“Loving” had the potential to be another simple retelling of love that prevailed in the face of adversity. There have been countless movies such as this, in which the actors fail to fully grasp the characters they are playing while the cinematography and over-dramatic score make true stories too “Hollywood.”
Instead, “Loving,” released Nov. 4, is a brilliant cinematic adaptation of the couple behind Supreme Court case Loving v. Virginia that made anti-miscegenation laws unconstitutional.
Transporting the audience back to a time when interracial marriage was not only frowned upon but illegal in many states, director Jeff Nichols recreates the story of Richard Loving (Joel Edgerton), a white man, and his wife Mildred (Ruth Negga), a black woman, as they battle for the right to remain married and raise their children in their hometown of Central Point.
After being arrested by Sheriff Brooks (Marton Csokas) for breaking the Virginian anti-miscegenation law, the Lovings find themselves faced with prison time and an opportunity to make history. Through ups and downs, love prevails and the Supreme Court rules in favor of the Lovings in 1967, legalizing interracial marriage nationwide.
This true story is fictionalized in an awesomely authentic way that instills in the audience all the fear, love, hate and resilience of each character.
“Loving” wastes no time on properly laid-out introductions. Instead of a love story neatly told from first kiss to last breath, it starts where the marriage begins, long after the unbreakable bond between Mildred and Richard had been formed.
This choice worked exceptionally well in focusing the film on the controversy to follow their marriage rather than simply a love story. Additionally, it created the feeling that the audience was merely present for a piece of their story, rather than being dragged along for the whole ride.
The most striking part of the film, however, was the shockingly small amount of dialogue spoken between the two main characters. Though at first jarring, it allowed for the true connection between the couple to be shown through comforting hands, intense stares and unspoken loyalty to each other and their family.
Entire conversations were had with just a look or a touch. Often, silence said more than words ever could, as is often so in long-term relationships. The dynamic between the two actors was moving and relatable to say the least.
The music, by David Wingo, was extremely minimal but equally effective, allowing for the silence that gave the film an authentic, realistic feeling and depicting the quiet of the Virginian countryside with perfection. This contrasted nicely with the hectic sounds of horns, construction and neighbors present in scenes set in Washington, D.C.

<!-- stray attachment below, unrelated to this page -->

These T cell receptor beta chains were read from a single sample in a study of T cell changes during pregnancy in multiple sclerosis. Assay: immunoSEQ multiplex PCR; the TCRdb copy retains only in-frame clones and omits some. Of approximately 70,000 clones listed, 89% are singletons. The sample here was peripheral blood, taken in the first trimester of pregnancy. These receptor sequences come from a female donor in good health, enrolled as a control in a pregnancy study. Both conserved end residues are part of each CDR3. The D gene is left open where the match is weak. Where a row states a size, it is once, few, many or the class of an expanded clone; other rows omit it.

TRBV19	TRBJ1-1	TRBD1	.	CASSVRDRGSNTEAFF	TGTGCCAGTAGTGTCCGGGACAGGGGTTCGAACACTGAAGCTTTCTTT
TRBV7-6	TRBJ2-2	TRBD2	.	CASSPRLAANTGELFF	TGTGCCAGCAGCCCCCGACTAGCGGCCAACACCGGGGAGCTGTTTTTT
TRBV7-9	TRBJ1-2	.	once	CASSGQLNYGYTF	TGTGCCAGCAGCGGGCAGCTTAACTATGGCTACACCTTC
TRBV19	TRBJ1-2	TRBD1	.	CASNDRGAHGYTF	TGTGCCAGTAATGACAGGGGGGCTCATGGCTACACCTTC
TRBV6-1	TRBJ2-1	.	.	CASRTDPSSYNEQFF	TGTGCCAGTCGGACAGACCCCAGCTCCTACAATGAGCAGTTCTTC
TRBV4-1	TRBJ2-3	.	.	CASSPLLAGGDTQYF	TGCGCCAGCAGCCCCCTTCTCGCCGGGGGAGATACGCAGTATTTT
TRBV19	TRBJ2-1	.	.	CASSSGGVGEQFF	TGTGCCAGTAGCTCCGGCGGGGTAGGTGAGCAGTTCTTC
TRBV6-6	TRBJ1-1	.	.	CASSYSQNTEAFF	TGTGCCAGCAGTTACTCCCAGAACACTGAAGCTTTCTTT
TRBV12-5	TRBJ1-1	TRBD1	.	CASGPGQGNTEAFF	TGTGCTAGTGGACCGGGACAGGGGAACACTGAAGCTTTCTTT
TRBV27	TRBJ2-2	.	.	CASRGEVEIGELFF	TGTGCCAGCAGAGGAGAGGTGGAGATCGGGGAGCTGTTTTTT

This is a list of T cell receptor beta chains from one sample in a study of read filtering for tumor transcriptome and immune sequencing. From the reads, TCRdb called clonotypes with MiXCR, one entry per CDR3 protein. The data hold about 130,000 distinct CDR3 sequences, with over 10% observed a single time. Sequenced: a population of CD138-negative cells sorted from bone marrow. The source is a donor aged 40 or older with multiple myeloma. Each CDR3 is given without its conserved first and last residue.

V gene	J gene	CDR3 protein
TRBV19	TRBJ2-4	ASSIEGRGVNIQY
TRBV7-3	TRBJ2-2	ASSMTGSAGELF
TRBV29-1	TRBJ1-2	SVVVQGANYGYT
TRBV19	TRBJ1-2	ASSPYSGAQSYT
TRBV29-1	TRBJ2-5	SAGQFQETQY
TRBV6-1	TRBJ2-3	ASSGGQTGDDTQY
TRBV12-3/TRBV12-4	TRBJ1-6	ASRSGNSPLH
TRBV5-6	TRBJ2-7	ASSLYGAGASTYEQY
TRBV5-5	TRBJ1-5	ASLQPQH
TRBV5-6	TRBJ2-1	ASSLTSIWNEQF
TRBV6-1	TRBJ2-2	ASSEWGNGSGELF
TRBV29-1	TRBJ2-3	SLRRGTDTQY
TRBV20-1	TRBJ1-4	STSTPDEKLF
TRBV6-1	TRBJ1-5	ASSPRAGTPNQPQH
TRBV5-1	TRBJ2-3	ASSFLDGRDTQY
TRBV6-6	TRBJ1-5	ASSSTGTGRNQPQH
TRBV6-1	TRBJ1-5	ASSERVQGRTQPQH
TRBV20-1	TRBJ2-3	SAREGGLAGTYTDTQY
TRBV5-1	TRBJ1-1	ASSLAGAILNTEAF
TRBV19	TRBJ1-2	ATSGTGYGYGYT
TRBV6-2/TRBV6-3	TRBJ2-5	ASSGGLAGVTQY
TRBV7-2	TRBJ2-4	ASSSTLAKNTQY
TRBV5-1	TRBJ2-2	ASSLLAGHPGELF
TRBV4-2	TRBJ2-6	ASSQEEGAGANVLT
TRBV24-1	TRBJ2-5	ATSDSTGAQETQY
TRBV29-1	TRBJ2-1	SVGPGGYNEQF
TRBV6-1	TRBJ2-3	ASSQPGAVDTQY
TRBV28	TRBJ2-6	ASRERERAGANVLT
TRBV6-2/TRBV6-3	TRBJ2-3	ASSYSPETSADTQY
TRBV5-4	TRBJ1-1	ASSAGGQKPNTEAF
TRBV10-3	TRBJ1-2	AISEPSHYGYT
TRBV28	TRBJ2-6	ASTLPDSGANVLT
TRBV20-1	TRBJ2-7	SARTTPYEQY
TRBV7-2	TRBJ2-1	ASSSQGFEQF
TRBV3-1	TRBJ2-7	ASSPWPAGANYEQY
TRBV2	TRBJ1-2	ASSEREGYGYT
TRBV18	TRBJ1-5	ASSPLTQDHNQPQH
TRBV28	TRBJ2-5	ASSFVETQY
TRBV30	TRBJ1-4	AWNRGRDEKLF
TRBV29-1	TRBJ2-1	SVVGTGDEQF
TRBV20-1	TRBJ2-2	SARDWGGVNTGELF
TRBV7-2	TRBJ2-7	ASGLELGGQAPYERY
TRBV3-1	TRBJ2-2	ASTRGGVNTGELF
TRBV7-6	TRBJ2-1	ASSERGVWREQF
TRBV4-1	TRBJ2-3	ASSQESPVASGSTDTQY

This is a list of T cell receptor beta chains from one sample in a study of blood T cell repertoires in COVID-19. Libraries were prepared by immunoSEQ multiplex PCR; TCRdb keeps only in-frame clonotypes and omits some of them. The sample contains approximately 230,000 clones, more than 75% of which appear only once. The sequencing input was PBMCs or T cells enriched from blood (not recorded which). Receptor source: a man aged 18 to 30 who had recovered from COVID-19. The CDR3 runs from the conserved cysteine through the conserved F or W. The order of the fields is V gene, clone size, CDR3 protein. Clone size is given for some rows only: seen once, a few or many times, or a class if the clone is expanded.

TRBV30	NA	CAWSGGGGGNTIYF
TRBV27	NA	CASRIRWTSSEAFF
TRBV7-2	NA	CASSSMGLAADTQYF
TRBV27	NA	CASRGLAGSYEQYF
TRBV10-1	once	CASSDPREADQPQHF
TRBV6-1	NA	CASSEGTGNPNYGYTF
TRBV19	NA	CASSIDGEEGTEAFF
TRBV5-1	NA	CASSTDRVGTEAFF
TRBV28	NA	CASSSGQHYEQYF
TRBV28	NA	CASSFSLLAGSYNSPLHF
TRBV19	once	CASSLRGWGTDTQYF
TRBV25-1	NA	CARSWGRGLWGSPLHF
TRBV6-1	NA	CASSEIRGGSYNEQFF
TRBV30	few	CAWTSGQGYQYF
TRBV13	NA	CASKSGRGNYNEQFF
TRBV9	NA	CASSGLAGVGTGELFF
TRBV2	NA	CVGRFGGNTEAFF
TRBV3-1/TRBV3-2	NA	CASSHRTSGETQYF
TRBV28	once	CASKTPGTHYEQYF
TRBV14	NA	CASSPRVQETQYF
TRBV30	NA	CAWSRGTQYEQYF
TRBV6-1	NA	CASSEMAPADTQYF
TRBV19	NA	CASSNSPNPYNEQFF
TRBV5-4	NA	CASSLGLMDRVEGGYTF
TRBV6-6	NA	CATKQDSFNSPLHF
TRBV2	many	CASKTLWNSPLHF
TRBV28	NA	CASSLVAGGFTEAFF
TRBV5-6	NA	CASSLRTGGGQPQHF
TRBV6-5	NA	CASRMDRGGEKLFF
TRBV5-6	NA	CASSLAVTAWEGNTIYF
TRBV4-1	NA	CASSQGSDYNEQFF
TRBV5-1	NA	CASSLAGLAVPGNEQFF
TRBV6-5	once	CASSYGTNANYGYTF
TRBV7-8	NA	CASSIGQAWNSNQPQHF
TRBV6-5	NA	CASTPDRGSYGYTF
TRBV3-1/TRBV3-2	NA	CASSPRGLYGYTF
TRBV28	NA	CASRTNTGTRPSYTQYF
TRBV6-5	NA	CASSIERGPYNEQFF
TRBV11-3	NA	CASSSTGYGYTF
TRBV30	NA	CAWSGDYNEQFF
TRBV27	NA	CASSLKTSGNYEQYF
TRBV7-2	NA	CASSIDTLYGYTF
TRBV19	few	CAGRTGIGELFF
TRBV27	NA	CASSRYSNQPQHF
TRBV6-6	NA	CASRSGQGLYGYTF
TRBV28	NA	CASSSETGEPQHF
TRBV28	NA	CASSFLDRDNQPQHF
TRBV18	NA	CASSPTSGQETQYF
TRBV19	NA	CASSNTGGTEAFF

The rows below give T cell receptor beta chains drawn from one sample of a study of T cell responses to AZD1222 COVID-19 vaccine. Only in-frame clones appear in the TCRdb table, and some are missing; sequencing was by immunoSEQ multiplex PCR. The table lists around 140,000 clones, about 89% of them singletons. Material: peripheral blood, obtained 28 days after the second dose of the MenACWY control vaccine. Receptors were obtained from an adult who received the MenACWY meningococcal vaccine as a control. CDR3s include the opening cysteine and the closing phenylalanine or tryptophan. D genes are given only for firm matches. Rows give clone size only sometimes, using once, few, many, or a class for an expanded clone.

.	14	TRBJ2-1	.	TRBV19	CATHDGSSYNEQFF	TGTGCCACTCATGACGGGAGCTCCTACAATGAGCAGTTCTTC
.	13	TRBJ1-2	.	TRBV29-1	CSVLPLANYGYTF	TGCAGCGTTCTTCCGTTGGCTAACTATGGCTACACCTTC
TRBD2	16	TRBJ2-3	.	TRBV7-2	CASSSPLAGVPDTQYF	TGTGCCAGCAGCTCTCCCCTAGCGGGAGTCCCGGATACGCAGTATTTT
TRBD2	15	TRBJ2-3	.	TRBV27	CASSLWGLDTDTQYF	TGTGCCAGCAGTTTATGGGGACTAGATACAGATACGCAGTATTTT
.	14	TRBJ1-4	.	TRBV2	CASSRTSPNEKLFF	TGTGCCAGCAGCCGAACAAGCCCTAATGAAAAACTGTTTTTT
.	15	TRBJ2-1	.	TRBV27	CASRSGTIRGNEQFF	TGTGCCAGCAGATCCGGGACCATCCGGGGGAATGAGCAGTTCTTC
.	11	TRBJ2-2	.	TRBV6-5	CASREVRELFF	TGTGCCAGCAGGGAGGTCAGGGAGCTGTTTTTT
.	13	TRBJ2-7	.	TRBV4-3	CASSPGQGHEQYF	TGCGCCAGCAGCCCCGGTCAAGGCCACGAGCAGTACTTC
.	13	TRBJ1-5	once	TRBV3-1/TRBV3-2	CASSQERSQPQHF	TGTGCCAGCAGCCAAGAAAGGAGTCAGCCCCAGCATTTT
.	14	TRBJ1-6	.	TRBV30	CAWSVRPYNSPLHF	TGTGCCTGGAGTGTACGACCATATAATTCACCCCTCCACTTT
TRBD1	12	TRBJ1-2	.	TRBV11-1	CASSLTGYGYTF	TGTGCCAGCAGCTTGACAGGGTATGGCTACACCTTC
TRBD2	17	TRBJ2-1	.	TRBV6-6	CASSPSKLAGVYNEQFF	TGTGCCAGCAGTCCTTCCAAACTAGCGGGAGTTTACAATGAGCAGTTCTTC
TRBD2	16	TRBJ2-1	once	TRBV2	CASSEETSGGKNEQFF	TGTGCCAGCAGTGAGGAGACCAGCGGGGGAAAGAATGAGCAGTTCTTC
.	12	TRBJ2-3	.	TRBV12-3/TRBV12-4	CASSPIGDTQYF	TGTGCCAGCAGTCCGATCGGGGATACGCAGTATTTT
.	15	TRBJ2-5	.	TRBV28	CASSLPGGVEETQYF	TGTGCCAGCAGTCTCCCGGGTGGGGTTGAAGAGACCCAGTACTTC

Negga’s performance was outstanding, recreating Mildred’s humble sweetness and quiet strength with ease. Her eyes often said more than her words, but close up facial shots captured each expression as if you could see each unspoken thought.
Complementing her performance perfectly, Edgerton’s take on Richard was spot on. His desire to provide for his family and give them a good life came through strongly. At times, he even provided a bit of comic relief with his quiet stares and southern charm. Ultimately, he was an intense yet loving character, truly living up to his last name.
Simple camera angles add even more this film’s authenticity. The camera rarely moves unless a character does, a bold but successful decision. The colors of the countryside were vibrant and calming while the drab earthy tones of Washington, D.C. contributed to creating the ultimate goal of the Lovings: to return home to Virginia.
“Loving” does not spend much time showing courtrooms and legal documents, however. Instead, Nichols chose to show the audience the Lovings, Mildred and Richard, hanging out with friends, playing with their children and building their lives together.
Still, the cold and hate-filled performance by Csokas as Sheriff Brooks is enough to send a chill down your spine. Each scene he enters immediately builds immense tension. He does not smile once, acting as a symbol for the larger resistance present in the country at the time.
However, Nichols does not delve into the politics of the time. Instead, he chooses to focus on the couple, the uniqueness of their love and the strength that it held.
The true and courageously strong love between Richard and Mildred comes through more than anything else in the film. More than just a married couple or a mom and dad, they were a team, with trust and devotion that was clear as day in every scene. It felt as if no obstacle could ever tear them apart.
Released in theaters during a time with much racial disparity in the United States, “Loving” ultimately reminds us of two things: we have come so far, and love will always win.